By Mark Ellse, The Conservative Woman: At first glance, the Westminster Faith Debate’s pamphlet co-authored by former Education Secretary Charles Clarke, sounds reasonable. On the subject of school assemblies, the former Education Secretary writes that their “form and character […] should be left to the governors of the individual schools.” Speaking on the Today programme yesterday, Clarke said we are seventy years on from legislation that requires schools to have an act of collective worship that is predominantly Christian in character. “The nature of Christianity has changed, forms of religion has changed […] church attendance has changed […] we have a far wider range of faith in our schools now than then”. But when we delve further into the pamphlet, we see the Devil is in the detail. As it turns out, Clarke does not “believe in a Supreme Being” and the impartial sounding Westminster Faith Debate is in fact an instrument to promote his own views. The recent pamphlet ‘A New Settlement: Religion and Belief in Schools’ reveals his agenda. It recommends “an agreed national syllabus” for religious education. It is hard to resist a chuckle when one reads the “nationally-agreed syllabus would be determined by the Secretary of State in agreement with a newly created ‘National Standing Advisory Council on Religious Education (NASACRE)”. NASACRE is not just another quango with a silly acronym. Its proposed remit is frightening. It would be given the power to decide what can and cannot be taught about religious education in schools. The paper further recommends “that religious instruction (even of a kind which does not include coercion, or distortion of other religions or beliefs) does not take place within the school day”. In other words, children at school should not be told anything about religion that is not on the National Syllabus.  The Westminster Faith Debate has no place for the traditional role of Christianity in education. We should not instruct children about Christianity. We should not teach the story of the Good Samaritan, or the Woman at the Well, and the way that these stories remind us of the worth of other races. We should not tell children about the Prodigal Son and God’s infinite mercy offered freely to those who turn to him. The concept of turning the other cheek, or the reminder within the Lord’s Prayer that God’s forgiveness of us is not dependent on our own righteousness but strongly linked to our forgiveness of others we will never dare mention. Read here...

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The British State’s silent war on religion

Jun 10, 2015 by

By Frank Furedi, Spiked: It is increasingly clear that the UK government’s failing attempt to promote British values has inadvertently turned into a sanctimonious and intolerant campaign against traditionalist religious institutions. Since most of the targets of the British-values campaign are culturally isolated – Jehovah’s Witnesses, Hasidic Jews, fundamentalist Christians, radical Islamists – many otherwise sensitive observers have not picked up on what is a silent war against religion. This unrestrained and insidious turn taken by the disoriented British-values campaign was exposed last month when it emerged that young Muslim children inone primary school were given a test to assess their predilection for radicalisation. The stated purpose of this intrusive Big Brother-style initiative was to ‘identify the initial seeds of radicalisation’. Judging by the questions posed, it appears that the marker for the precrime of radicalisation was the strength of infants’ feelings about the way of life of their families. To discover how pupils felt about their beliefs, the test asked them to indicate whether they agreed, disagreed or were unsure about the following statement: ‘I believe my religion is the only correct one.’ Any child agreeing with this statement was deemed to be in danger of becoming radicalised into anti-British values. The sentiments underpinning this infant-radicalisation test also inform the work of Ofsted school inspectors, assorted government programmes and the outlook of the political establishment. From this elite perspective, those who believe that their religion is the truth contradict the unstated official version of British values – namely, that all religions are correct. According to the jargon of the day, an inclusive, non-judgemental and respectful attitude towards other people’s beliefs is mandatory for school children. This demand for non-judgemental respect implicitly negates the freedom of conscience of millions of ardent believers for one simple reason: many religions assume that only they possess the truth. For Christians, Jews and Muslims, the idea that all religions are correct makes little sense. Indeed, if all religions are ‘correct’, then living in accordance solely with one particular faith is absurd. According to today’s official guidelines, religions are acceptable as long as their adherents don’t take them too seriously. If they do, then such religions violate what appears to have become a fundamental but unspoken British value – automatic respect for beliefs other than your own. Over the past year, numerous faith schools have been downgraded by Oftsted inspectors and criticised because, allegedly, their pupils did not demonstrate sufficient awareness and respect for the cultures of other people. What’s interesting is that this criticism was based not on concerns about how pupils felt about Britain, but on concerns about how they felt about other cultures and religions. Read here...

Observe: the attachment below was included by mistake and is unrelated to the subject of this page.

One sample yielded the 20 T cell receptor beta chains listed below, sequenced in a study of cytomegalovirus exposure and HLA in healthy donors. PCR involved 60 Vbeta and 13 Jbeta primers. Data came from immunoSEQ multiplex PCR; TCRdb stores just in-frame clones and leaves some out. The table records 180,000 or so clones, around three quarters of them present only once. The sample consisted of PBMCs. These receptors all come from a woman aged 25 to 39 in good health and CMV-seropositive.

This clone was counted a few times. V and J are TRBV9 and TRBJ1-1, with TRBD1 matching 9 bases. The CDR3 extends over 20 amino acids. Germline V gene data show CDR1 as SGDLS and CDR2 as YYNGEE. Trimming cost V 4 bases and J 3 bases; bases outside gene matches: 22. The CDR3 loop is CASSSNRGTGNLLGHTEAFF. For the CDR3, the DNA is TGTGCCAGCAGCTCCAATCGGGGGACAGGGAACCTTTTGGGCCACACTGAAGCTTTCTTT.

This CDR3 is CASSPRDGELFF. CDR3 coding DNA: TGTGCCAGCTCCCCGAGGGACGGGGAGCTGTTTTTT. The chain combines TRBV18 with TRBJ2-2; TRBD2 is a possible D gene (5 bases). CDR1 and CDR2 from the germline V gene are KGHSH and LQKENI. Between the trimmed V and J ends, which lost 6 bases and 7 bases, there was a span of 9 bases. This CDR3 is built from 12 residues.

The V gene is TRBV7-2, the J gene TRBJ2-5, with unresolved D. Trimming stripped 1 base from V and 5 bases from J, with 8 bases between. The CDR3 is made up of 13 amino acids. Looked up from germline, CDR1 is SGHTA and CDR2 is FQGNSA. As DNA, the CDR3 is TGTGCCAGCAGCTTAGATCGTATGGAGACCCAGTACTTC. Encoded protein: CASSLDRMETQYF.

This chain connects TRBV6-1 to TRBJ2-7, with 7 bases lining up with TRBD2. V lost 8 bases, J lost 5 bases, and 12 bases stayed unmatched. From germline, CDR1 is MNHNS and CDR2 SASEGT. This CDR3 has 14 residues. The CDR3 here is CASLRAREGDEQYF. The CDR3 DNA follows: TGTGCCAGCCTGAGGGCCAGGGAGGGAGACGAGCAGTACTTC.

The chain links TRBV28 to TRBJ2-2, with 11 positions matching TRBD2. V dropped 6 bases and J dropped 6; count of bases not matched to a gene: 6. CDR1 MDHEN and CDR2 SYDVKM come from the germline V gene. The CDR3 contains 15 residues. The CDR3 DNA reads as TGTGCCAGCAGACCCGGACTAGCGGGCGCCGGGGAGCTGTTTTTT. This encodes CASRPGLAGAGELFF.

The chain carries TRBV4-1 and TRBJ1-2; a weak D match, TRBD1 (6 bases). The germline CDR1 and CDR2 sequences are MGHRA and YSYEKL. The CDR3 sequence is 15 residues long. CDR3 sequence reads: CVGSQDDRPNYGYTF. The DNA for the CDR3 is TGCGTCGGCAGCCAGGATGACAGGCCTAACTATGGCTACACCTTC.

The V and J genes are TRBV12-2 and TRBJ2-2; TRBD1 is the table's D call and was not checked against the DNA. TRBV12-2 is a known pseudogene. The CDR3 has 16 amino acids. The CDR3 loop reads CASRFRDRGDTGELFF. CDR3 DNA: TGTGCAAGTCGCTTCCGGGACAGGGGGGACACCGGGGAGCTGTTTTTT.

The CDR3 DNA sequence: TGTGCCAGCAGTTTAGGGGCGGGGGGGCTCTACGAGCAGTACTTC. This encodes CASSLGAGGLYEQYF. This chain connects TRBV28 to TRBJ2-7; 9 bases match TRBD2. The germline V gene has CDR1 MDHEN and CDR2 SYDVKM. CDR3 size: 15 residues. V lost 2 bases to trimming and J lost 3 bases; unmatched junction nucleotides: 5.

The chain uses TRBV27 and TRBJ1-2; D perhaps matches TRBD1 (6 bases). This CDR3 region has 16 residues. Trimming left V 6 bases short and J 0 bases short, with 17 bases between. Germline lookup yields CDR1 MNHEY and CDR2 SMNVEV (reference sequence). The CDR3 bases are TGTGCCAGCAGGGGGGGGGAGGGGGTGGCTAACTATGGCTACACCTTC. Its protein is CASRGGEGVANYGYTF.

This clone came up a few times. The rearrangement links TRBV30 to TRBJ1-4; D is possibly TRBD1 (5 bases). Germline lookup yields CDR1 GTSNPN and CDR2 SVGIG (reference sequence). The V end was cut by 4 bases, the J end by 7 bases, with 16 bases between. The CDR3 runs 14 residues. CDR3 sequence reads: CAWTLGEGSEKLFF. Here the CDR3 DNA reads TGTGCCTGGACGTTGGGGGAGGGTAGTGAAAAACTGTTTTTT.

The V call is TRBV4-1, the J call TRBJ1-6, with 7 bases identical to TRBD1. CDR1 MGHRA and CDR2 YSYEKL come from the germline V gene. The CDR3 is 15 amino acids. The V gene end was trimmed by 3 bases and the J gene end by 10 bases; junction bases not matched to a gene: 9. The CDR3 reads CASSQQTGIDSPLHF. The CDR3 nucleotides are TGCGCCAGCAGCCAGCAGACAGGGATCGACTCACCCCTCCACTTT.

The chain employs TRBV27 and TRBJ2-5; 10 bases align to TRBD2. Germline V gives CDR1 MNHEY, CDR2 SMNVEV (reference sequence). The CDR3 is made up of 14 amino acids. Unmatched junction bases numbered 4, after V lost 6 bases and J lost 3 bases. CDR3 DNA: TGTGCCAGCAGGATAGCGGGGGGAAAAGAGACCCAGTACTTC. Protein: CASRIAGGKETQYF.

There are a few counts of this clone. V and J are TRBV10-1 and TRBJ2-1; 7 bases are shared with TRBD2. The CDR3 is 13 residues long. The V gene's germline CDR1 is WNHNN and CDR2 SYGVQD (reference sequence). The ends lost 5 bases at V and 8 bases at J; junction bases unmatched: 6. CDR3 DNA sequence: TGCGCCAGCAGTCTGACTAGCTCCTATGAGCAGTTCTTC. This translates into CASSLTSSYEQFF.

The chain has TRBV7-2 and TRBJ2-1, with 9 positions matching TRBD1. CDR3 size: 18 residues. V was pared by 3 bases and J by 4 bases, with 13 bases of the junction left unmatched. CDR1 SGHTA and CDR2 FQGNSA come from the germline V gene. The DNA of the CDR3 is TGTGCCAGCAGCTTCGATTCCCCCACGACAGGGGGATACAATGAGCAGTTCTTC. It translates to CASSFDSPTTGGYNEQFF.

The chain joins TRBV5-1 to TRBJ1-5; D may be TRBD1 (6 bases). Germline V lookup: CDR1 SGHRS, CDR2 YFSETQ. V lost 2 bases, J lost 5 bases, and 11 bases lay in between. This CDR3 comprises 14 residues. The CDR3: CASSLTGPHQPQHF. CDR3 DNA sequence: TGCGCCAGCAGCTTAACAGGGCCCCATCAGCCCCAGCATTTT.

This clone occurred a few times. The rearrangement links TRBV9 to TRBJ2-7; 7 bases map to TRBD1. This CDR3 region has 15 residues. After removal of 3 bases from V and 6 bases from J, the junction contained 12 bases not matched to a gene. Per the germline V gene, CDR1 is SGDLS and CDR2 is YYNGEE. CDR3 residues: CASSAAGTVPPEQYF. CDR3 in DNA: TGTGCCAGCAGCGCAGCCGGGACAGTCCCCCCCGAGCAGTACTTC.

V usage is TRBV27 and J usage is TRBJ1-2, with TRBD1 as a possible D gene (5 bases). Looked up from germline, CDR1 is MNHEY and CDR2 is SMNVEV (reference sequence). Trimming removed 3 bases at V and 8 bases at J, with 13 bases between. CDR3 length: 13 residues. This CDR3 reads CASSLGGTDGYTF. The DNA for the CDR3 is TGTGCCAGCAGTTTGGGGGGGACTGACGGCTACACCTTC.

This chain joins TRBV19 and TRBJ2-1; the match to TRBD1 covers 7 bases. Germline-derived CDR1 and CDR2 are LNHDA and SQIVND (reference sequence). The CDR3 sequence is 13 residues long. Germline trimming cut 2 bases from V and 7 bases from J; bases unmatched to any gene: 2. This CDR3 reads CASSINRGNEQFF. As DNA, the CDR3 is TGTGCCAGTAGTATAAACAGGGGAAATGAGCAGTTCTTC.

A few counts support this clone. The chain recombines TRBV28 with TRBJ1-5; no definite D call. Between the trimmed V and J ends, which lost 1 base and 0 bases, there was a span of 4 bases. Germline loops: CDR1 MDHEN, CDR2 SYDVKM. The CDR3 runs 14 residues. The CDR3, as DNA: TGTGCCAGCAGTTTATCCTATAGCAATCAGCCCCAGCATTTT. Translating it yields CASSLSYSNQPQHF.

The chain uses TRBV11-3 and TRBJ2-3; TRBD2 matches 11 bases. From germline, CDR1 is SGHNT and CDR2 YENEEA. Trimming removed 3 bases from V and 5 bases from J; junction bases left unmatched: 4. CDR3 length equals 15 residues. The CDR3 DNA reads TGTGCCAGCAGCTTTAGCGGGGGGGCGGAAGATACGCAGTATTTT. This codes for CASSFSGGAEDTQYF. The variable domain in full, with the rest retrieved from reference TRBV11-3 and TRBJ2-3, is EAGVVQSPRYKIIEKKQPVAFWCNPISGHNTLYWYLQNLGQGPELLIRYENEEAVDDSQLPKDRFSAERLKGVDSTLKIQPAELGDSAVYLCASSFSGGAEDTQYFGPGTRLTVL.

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Christian Lib Dem leadership candidate: more gay rights, more sex ed

May 25, 2015 by

Would-be Lib Dem leader: No church schools, more sex ed From The Christian Institute: An MP bidding to be the next leader of the Liberal Democrats has given his support to homosexual rights and compulsory sex education but says he would rather church schools did not exist. Tim Farron, MP for Westmorland and Lonsdale, also said he favoured the disestablishment of the Church of England, in an interview with PinkNews. Farron said he should have been more supportive of same-sex marriage legislation and that he wants to ‘blaze a trail’ for gay rights. The would-be Lib Dem leader was asked whether it “is morally right that a Christian baker should be able to refuse to bake a cake for a gay wedding”. He said “No”, and added “it is un-Christian to turn people away from your establishment”. “You should not, if you offer services, be in the situation where you are discriminating.” PinkNews then questioned him on whether he supported compulsory sex and relationship education in “all state-funded schools, including church schools”. He replied that while he avoided “knee-jerk policies”, he did support such a position. Farron added that “if we were starting from scratch, I would not have church schools, but we are where we are”. Read here Read also:  Tim Farron ‘clarifies’ his Christian convictions in pursuit of Libdem leadership by Gillan Scott, Archbishop...